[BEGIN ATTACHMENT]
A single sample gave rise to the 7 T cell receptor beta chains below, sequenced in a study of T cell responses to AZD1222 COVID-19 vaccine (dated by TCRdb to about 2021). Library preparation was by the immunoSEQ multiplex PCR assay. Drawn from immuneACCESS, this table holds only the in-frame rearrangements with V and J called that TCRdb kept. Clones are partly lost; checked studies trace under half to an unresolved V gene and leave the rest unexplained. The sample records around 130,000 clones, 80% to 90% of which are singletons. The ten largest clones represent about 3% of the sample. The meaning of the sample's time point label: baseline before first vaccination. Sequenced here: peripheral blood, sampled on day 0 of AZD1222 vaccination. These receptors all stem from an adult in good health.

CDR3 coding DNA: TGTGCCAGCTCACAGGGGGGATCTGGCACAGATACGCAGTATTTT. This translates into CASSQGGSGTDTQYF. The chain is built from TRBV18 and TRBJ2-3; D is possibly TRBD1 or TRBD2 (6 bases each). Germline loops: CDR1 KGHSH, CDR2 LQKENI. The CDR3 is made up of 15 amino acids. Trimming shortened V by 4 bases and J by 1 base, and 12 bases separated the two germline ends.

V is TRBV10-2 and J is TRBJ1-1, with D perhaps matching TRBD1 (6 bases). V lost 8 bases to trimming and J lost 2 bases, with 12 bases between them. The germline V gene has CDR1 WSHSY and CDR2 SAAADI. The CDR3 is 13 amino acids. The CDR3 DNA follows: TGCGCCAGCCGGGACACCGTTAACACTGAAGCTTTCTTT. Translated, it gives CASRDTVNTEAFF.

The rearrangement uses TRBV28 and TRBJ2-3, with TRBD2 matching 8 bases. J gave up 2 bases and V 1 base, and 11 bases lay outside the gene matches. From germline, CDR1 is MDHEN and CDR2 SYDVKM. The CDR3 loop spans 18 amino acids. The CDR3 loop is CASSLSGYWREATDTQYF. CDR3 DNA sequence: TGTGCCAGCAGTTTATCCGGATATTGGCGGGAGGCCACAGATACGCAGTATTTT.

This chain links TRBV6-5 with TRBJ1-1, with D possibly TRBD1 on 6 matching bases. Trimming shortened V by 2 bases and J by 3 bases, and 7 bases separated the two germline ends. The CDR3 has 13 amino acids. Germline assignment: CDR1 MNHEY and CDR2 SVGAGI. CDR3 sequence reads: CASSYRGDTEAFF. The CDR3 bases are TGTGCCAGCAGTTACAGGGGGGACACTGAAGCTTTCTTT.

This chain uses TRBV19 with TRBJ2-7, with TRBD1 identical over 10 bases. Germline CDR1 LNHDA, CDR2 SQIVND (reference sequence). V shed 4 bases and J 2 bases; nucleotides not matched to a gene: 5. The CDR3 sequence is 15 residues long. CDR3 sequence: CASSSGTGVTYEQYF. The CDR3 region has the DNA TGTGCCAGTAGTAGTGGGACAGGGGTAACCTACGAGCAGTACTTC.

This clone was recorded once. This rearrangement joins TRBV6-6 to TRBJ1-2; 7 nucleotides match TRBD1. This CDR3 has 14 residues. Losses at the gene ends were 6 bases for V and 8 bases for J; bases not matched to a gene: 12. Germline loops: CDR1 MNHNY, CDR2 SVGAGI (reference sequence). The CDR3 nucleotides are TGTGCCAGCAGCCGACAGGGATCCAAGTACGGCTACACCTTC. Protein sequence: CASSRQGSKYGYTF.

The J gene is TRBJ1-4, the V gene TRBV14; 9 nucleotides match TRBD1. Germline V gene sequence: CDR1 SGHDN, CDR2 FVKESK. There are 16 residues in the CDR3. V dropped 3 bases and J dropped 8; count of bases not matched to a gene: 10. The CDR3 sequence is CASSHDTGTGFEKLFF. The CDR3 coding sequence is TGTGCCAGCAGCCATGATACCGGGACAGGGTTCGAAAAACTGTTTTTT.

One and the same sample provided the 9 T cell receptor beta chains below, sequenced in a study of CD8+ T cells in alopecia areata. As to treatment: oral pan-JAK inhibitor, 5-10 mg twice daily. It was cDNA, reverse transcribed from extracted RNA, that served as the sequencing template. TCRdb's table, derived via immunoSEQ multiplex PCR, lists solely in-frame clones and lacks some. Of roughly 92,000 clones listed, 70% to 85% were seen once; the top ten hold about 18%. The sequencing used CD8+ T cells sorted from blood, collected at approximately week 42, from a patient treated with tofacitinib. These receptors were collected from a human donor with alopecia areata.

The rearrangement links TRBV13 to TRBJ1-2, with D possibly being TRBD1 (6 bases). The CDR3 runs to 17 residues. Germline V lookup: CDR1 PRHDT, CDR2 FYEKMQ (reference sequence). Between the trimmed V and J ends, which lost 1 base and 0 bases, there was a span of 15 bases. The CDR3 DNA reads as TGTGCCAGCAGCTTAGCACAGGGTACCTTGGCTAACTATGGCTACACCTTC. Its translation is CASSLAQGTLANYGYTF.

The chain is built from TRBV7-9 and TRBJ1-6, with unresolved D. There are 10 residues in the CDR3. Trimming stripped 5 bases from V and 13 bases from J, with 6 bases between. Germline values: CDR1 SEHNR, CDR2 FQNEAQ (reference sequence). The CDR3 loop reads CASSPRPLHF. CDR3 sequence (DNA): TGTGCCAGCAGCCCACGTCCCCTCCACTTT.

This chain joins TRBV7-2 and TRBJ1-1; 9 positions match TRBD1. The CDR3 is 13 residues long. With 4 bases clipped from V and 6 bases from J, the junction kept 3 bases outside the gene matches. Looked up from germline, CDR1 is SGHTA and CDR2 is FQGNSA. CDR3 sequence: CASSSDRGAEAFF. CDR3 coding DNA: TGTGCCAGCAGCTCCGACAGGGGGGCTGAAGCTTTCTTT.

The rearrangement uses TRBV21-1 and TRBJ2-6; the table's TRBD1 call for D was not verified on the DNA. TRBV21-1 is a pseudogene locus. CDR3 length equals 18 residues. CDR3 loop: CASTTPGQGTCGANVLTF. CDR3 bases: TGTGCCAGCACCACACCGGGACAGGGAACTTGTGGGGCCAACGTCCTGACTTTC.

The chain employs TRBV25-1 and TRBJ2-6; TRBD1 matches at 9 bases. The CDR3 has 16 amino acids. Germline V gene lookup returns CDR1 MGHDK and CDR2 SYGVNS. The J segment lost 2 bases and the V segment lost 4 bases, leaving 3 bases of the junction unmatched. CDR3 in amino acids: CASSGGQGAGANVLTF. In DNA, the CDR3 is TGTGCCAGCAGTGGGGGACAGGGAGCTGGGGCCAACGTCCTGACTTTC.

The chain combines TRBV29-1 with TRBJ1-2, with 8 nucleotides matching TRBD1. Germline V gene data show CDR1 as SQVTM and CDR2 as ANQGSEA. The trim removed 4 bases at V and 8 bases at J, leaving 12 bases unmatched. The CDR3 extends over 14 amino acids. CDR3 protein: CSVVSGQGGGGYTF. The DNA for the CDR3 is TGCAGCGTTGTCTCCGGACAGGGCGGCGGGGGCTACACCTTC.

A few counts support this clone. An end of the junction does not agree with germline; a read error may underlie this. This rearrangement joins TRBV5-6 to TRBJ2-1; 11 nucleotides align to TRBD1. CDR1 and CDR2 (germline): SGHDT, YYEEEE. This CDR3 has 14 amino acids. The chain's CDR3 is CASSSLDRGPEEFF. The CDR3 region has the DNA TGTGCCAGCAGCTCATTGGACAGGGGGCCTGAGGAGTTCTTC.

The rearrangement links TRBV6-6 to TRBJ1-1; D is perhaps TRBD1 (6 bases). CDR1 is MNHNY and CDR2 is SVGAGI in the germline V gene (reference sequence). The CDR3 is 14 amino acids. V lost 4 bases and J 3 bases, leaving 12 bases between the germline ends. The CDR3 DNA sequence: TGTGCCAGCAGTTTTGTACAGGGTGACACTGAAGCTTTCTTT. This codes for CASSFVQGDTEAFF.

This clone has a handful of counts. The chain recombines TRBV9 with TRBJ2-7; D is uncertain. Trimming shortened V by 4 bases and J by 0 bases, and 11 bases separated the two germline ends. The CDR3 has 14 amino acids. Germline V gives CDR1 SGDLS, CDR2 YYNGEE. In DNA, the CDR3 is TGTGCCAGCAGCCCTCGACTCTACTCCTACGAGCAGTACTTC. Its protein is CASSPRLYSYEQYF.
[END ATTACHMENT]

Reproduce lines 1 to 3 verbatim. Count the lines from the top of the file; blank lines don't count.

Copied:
A single sample gave rise to the 7 T cell receptor beta chains below, sequenced in a study of T cell responses to AZD1222 COVID-19 vaccine (dated by TCRdb to about 2021). Library preparation was by the immunoSEQ multiplex PCR assay. Drawn from immuneACCESS, this table holds only the in-frame rearrangements with V and J called that TCRdb kept. Clones are partly lost; checked studies trace under half to an unresolved V gene and leave the rest unexplained. The sample records around 130,000 clones, 80% to 90% of which are singletons. The ten largest clones represent about 3% of the sample. The meaning of the sample's time point label: baseline before first vaccination. Sequenced here: peripheral blood, sampled on day 0 of AZD1222 vaccination. These receptors all stem from an adult in good health.

CDR3 coding DNA: TGTGCCAGCTCACAGGGGGGATCTGGCACAGATACGCAGTATTTT. This translates into CASSQGGSGTDTQYF. The chain is built from TRBV18 and TRBJ2-3; D is possibly TRBD1 or TRBD2 (6 bases each). Germline loops: CDR1 KGHSH, CDR2 LQKENI. The CDR3 is made up of 15 amino acids. Trimming shortened V by 4 bases and J by 1 base, and 12 bases separated the two germline ends.

V is TRBV10-2 and J is TRBJ1-1, with D perhaps matching TRBD1 (6 bases). V lost 8 bases to trimming and J lost 2 bases, with 12 bases between them. The germline V gene has CDR1 WSHSY and CDR2 SAAADI. The CDR3 is 13 amino acids. The CDR3 DNA follows: TGCGCCAGCCGGGACACCGTTAACACTGAAGCTTTCTTT. Translated, it gives CASRDTVNTEAFF.